German Luigi

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  1. German Luigi

    Steam Engine Train

    Now steam engine and tender have a red undercarriage in real: Ludger
  2. German Luigi

    Steam Engine Train

    Thanks. To make it easy for LEGO to approve this set I designed this train similar to LEGO train sets. Freight train 60052 has an engine, two railway cars and two other vehicles. This set consists of 870 parts. My project has also an engine, two railway cars and, instead of other vehicles, a carriage. My set consists of 940 parts. If LEGO creates a new part slope brick curved 3x4 for replacing 4 slope brick 3x1 the number of parts would be reduced to 860, so my set would cost round about as much as set 60052.
  3. German Luigi

    Steam Engine Train

    Hello, I would like to present my latest train MOC: a German steam engine. Steam engines appeal different from country to country. In Germany most steam engines had a red wheel undercarriage, steam engines in some other European countries too. For those who like steam engines completely black: all parts for this engine are already available. For those who like a red undercarriage: please support this set on LEGO IDEAS ( The steam engine bases on the steam engine https://en.wikipedia...i/Prussian_G_12. This steam engine was a goods train locomotive, and as goods train locomotives have small wheels for high traction force I used small LEGO train wheels. I did not like the plain, high gloss surface of the tender, so I decided to take bricks with studs on sides. These studs symbolize oversized rivets. I watched LEGO sets like freight train 60052. This set does not contain only a freight train, it also contains a truck and a fork lift. So you can transport something with the truck to the station, load it on the freight car and take it to the next station. At 1925 there were only a few trucks and no fork lifts, so I decided to add a horse carriage. Now you can play as you can play with freight train 60052: you can transport something to the station, load it into the freight car and transport it to the next station. Ludger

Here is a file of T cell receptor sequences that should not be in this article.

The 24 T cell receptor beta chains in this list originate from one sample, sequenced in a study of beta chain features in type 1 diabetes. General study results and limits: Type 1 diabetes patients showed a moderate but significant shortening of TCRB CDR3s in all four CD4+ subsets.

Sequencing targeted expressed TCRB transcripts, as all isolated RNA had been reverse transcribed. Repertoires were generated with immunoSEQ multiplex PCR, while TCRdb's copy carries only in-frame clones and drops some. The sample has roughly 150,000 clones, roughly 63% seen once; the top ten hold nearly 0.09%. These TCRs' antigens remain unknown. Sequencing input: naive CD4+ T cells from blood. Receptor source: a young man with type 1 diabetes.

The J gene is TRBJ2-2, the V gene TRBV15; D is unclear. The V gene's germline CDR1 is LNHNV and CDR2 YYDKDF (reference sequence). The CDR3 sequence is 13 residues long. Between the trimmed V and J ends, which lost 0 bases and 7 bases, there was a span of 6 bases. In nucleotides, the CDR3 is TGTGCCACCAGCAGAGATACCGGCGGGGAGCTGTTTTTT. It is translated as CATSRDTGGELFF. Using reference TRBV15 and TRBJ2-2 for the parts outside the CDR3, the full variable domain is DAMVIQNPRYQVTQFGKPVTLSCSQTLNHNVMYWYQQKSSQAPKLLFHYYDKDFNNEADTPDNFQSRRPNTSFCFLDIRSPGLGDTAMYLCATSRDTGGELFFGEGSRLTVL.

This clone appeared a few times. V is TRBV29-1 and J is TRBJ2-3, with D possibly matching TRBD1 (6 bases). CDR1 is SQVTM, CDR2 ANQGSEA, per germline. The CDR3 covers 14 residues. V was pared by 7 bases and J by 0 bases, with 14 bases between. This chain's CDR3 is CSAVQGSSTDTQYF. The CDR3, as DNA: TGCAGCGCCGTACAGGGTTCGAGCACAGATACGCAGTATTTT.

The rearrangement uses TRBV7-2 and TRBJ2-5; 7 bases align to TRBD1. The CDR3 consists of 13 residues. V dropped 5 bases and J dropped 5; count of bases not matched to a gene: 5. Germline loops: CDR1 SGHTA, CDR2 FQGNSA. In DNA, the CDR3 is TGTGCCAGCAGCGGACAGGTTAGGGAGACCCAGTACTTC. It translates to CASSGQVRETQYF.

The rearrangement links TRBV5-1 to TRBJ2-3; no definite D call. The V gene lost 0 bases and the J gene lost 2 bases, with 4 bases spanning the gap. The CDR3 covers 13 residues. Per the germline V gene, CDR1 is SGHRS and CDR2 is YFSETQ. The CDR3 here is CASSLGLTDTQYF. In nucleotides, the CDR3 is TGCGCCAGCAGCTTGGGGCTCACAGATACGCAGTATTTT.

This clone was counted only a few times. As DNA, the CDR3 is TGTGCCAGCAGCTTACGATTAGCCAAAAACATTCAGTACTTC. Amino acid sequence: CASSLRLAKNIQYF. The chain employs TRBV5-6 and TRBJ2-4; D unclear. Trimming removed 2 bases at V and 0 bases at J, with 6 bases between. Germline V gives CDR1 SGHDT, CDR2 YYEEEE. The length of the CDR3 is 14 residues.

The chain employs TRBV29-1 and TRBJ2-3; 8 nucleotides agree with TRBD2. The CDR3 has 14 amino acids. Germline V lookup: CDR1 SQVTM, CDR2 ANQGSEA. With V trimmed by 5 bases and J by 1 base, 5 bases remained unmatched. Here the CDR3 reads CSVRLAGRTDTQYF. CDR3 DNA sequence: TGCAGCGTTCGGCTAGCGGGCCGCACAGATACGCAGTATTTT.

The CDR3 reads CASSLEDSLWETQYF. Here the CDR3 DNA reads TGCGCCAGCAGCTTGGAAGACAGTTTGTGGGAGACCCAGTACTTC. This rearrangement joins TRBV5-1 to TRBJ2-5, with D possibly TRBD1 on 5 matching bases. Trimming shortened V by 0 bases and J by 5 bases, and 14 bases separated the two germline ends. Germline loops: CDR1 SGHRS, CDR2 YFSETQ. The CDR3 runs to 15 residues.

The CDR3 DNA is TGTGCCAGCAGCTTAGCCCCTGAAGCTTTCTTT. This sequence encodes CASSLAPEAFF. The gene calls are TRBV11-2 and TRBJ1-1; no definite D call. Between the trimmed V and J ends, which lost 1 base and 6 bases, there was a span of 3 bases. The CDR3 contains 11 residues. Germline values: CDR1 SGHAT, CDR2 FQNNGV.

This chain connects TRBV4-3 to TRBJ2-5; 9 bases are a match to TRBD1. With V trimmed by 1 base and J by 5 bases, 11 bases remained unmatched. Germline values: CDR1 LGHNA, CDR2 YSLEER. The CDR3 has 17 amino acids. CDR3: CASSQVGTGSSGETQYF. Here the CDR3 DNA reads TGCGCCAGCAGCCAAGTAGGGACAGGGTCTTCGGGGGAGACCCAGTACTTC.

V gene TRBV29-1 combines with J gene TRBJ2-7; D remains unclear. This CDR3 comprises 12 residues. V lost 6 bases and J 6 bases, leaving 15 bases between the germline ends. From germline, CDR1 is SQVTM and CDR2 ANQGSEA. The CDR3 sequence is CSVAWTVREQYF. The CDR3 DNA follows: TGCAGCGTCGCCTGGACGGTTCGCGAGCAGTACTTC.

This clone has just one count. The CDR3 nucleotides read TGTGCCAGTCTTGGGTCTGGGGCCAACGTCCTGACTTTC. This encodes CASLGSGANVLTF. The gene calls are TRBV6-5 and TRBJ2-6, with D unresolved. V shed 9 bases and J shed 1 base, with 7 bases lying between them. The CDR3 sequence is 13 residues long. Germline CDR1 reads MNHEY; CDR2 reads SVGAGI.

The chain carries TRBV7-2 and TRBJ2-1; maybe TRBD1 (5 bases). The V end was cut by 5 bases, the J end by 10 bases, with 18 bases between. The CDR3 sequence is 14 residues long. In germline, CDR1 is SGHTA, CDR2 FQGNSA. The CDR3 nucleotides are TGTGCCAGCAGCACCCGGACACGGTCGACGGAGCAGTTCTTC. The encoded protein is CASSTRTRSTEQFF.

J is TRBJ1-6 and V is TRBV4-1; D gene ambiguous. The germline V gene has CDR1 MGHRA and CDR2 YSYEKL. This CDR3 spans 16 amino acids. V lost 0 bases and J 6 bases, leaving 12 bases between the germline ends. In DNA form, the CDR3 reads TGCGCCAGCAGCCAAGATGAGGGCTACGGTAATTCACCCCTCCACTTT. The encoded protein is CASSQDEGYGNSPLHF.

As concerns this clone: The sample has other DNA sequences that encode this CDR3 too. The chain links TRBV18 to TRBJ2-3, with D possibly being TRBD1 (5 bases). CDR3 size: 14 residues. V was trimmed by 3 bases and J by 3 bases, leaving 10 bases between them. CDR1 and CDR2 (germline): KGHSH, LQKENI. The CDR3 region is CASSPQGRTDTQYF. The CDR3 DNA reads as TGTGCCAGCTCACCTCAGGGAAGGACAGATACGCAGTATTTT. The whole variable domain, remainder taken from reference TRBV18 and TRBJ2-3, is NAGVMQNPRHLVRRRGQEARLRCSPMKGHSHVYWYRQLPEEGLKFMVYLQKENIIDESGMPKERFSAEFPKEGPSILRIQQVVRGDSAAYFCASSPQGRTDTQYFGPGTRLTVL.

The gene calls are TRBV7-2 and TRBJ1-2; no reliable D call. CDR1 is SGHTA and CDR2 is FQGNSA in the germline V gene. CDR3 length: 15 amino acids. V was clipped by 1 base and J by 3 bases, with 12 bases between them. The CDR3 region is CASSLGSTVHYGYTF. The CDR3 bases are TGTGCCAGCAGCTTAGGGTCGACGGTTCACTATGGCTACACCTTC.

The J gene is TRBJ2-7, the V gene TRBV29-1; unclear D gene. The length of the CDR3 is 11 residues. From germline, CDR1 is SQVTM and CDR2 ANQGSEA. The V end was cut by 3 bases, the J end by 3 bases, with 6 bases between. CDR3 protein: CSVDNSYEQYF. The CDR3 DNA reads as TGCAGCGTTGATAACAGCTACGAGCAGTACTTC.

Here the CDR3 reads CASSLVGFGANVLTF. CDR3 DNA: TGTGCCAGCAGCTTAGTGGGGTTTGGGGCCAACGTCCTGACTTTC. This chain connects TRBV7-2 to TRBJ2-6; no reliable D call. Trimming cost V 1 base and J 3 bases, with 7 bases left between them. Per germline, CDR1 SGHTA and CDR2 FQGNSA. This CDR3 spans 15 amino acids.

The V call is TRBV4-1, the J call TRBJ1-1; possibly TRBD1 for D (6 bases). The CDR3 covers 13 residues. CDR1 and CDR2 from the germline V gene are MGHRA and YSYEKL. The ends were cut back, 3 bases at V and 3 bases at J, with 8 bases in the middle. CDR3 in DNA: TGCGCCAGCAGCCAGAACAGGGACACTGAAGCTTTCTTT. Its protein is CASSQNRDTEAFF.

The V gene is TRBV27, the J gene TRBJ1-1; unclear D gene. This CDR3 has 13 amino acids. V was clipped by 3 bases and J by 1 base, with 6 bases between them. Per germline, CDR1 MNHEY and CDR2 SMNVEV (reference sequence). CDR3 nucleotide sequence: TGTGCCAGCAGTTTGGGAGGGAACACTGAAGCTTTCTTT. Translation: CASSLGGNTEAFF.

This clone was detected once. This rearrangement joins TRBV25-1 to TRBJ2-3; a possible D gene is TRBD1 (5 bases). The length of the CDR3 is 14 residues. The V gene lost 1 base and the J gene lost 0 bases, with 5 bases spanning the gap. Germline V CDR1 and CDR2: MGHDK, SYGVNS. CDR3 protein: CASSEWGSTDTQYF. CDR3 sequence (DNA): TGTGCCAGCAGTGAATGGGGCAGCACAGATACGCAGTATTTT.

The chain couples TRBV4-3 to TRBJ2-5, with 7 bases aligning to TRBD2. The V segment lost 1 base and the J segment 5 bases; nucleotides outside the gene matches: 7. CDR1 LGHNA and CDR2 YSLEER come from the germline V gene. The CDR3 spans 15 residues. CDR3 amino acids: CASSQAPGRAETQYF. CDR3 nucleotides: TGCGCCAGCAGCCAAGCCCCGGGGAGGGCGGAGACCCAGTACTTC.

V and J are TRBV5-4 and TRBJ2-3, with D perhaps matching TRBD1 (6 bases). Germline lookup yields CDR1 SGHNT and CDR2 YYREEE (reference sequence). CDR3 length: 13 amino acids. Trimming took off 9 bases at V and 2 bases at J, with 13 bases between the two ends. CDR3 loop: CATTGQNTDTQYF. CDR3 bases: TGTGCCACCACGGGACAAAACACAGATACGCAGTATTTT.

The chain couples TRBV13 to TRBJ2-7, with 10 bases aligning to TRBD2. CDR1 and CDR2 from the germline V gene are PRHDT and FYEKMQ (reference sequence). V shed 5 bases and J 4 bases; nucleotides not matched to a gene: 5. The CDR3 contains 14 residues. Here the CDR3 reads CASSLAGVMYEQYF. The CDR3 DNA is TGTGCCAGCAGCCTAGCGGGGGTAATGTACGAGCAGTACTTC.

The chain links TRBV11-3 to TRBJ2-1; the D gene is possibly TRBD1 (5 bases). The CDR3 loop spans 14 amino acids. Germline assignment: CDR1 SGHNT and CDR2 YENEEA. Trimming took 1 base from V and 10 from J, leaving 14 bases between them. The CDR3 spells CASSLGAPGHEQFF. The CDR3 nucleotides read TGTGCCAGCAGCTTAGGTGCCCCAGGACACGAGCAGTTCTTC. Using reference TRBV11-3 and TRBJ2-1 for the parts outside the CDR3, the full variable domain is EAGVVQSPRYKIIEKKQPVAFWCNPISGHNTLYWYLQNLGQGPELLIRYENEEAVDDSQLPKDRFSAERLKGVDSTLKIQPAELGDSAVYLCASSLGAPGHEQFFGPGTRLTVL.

4. German Luigi

    Caterpillar 365C Demolition Excavator

    Outdoor video: Hello, During last summer (in Germany it was 2013 ) at a blue shining sky I recorded an outdoor video of my demolition excavator. Outdoor with bright shining sun power functions remote control does not work any more, the sun in much stronger than the remote control. So I placed myself in a way that my shadow layed always on the IR-receiver. Once I leaned forward too much and so I got on the video. But thanks to video editing software I disappeared from the video. Recording the video took only one day. But when watching the result I got annoyed by too many insects crossing the video. So I decided to remove them. Removal of flies in corners of the video is quite simple: the camera was fixed on a tripod and so I had a static picture. I just had to freeze the picture detail without flies and placed this across the video. And the flies are gone. But flies close to the demolition excavator are hard to remove: I had to retouch them out of every picture at a frequency of 25 pictures per second. This takes really long. In total I removed insects from more than 1000 sequences. And so it took me 1.5 years to finish this video. I recorded in total more than one hour, but watching this would get borinig. So this video consists predominantly of 5times fast motion. You can watch this video on YouTube: Ludger